There are an astonishing number of ways to induce lucid dreams. Yet they all have one thing in common: programing the unconscious to recognize the dream state.
When you think about the lucid dream techniques discussed on this site (meditation, self hypnosis, lucid dream incubation, reality checks, dream journaling) that underlying mechanism soon becomes obvious. And another compelling way to tap into it is with subliminal messages.
Like hypnosis, subliminal messages are direct instructions given to the unconscious mind. There is no mental trickery or hocus pocus going on - this is a scientific method; indeed, numerous scientific studies have proven the validity of subliminals.
In 1986 the Journal of Nervous and Mental Disease published a piece of research on subliminals and dreams. Two groups of people listened to the same music track - one overlaid with subliminal messages. Subjects were then asked to draw random pictures that came to mind, as well as any dreams from the previous night.
The study found that, when asked to draw pictures of their dreams from the previous night, the control group drew random images, hitting on the correct random image only 10% of the time. Yet the experimental group who had listened to subliminal messages consistently drew images that had been pre-programmed into their unconscious.
The group that listened to subliminals drew pictures that were closely related to the "silent" commands given before. The control group drew random images, which proved there was no other influence. The researches concluded: "the unconscious / subconscious mind is able to perceive a recorded verbal message that cannot be consciously heard" - thereby proving the existence of subliminal perception.
In a similar study, experimental and control groups were asked to guess a random three-digit number. The experimental group was exposed to the number subliminally embedded in pink noise (similar to white noise).
In three different trials an average of 77% of people exposed to the subliminal numbers guessed correctly, in comparison to only 10% of people in the control groups who weren't exposed to the numbers. This again confirms that subliminal messages can be reliably perceived at an unconscious level.
Both studies provide impressive scientific evidence that subliminal messages are perceived at an unconscious level - and, indeed, that they only have to be exposed to people once for them to have an effect on human behavior.
There are a number of subliminal prompts you can use to increase your chances of having a lucid dream.
One of the most popular pages on this website is our free subliminal video to induce lucid dreams. It was made by my partner Pete who, besides being a professional graphic designer, is a lucid dreamer and student of psychology, hypnosis and NLP (Neuro-Linguistic Programming). The videos have proven very effective for some people, causing them to have vivid and more memorable dreams.
If we're completely honest, lucid dreaming isn't really known for being the most social of interests. In fact, often it's a lone pursuit - just you, your dream journal and the landscape of your mind. But this technique called PAL (or Partner Assisted Lucidity) breaks down that wall and turns lucid dream exploration into a social event.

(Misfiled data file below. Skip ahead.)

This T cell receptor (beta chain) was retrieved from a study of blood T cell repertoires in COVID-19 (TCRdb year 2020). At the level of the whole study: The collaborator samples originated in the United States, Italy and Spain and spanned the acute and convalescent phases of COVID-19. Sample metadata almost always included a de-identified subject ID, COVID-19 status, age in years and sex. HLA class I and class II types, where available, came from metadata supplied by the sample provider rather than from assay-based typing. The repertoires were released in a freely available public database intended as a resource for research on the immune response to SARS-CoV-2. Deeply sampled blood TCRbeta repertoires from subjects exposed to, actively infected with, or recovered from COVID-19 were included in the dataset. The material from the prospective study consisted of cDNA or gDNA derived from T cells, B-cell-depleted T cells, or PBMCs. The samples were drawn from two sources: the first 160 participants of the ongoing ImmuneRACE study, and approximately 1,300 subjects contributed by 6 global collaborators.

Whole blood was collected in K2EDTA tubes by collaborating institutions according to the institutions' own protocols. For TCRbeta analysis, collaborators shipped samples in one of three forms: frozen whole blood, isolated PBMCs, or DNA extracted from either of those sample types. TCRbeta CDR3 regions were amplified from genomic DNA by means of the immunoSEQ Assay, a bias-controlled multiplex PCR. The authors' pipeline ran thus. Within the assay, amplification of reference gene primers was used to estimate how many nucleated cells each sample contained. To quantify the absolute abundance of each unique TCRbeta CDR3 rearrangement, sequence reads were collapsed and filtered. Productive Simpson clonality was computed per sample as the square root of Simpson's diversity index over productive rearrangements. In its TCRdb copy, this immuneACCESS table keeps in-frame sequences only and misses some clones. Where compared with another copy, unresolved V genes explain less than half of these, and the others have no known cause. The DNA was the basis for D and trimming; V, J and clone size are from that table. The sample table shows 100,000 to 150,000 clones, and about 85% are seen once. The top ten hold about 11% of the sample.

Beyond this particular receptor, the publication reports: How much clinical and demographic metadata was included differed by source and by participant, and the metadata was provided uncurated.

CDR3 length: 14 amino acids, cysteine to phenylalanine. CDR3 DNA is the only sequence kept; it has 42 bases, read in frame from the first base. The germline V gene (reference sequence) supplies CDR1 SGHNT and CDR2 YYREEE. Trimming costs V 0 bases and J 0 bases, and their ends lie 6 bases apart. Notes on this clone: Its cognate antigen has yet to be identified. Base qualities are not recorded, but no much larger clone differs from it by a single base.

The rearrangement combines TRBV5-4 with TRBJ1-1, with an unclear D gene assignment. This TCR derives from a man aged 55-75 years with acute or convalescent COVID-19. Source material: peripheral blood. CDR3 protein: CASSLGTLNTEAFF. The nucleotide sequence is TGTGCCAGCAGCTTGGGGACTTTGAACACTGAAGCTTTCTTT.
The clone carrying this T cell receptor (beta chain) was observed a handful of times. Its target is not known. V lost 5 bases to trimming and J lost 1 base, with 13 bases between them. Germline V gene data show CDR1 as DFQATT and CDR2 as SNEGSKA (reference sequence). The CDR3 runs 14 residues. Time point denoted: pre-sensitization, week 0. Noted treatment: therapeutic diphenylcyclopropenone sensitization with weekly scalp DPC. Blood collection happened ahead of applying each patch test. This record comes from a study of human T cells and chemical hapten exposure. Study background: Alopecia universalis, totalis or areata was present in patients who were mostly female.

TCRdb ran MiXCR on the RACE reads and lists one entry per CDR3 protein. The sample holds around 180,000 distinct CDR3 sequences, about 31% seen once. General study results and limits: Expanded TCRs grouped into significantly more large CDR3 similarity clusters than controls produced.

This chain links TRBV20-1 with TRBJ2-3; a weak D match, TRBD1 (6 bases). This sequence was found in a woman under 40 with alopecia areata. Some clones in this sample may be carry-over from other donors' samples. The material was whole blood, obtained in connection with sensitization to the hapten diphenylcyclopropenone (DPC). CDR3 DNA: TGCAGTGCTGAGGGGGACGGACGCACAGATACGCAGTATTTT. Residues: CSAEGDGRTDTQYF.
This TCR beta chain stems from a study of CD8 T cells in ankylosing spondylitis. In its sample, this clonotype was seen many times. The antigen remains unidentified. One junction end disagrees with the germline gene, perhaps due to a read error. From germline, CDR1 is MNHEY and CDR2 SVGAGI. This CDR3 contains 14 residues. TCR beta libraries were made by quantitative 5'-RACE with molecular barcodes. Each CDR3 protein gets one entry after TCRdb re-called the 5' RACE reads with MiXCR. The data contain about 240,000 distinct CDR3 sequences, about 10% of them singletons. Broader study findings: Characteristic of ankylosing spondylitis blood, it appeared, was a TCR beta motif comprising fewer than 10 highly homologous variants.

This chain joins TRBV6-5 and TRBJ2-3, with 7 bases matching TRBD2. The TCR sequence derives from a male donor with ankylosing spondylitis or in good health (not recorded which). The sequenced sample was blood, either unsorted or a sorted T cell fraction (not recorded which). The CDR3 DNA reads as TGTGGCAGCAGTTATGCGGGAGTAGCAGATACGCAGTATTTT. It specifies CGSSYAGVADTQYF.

Members of our lucid dream forum have been asking how to create dream characters in lucid dreams. The most common problem is having characters who look nothing like they should. Or they seem disinterested in your company. Or they fail to show up on command altogether. So, how to combat this? It's a matter of finding creative solutions that bypass logical expectations.
To lucid dream, I recommend being able to remember at least one vivid dream per night. That will boost your self awareness in dreams (making lucidity more likely) and also means you can actually remember your lucid dreams. Which is nice. Here are four detailed tips on how to remember your dreams more frequently. And if you don't think you dream at all - trust me, you almost certainly do. It takes an extraordinarily rare sleep disorder to deprive someone of dream sleep.
It is estimated that these wise and wily Indians have been using mugwort in their healing and ritual practices for 13,000 years, where it is known as the ‘dream sage’. They use the herb to promote good dreams, which they consider an essential aspect of normal human functioning! But that’s not all...
Silene Capensis has been used for millennia by the Xhosa shaman of the river valleys in the eastern cape of South Africa, where it is known as Undela Ziimhlophe or 'white paths'. It's fragrant white flowers open only at night, when they emit a fragrant and almost hypnotising aroma. Also known as African Dream Herb or Ubulawu, Silene Capensis induces spectacularly vivid dreams - yet has never entered the mainstream and remains a fringe taste within western culture.
Experts agree that everyone is capable of having lucid dreams. Dreaming itself is a normal function of the mind. We all dream every night, even if we don't remember. And we all achieve conscious awareness while awake every single day. So what does it mean to combine these states? Why, the amazing ability to have conscious - or lucid - dreams. Sounds simple, doesn't it? So why do I keep hearing from people who say they can't achieve their first lucid dream?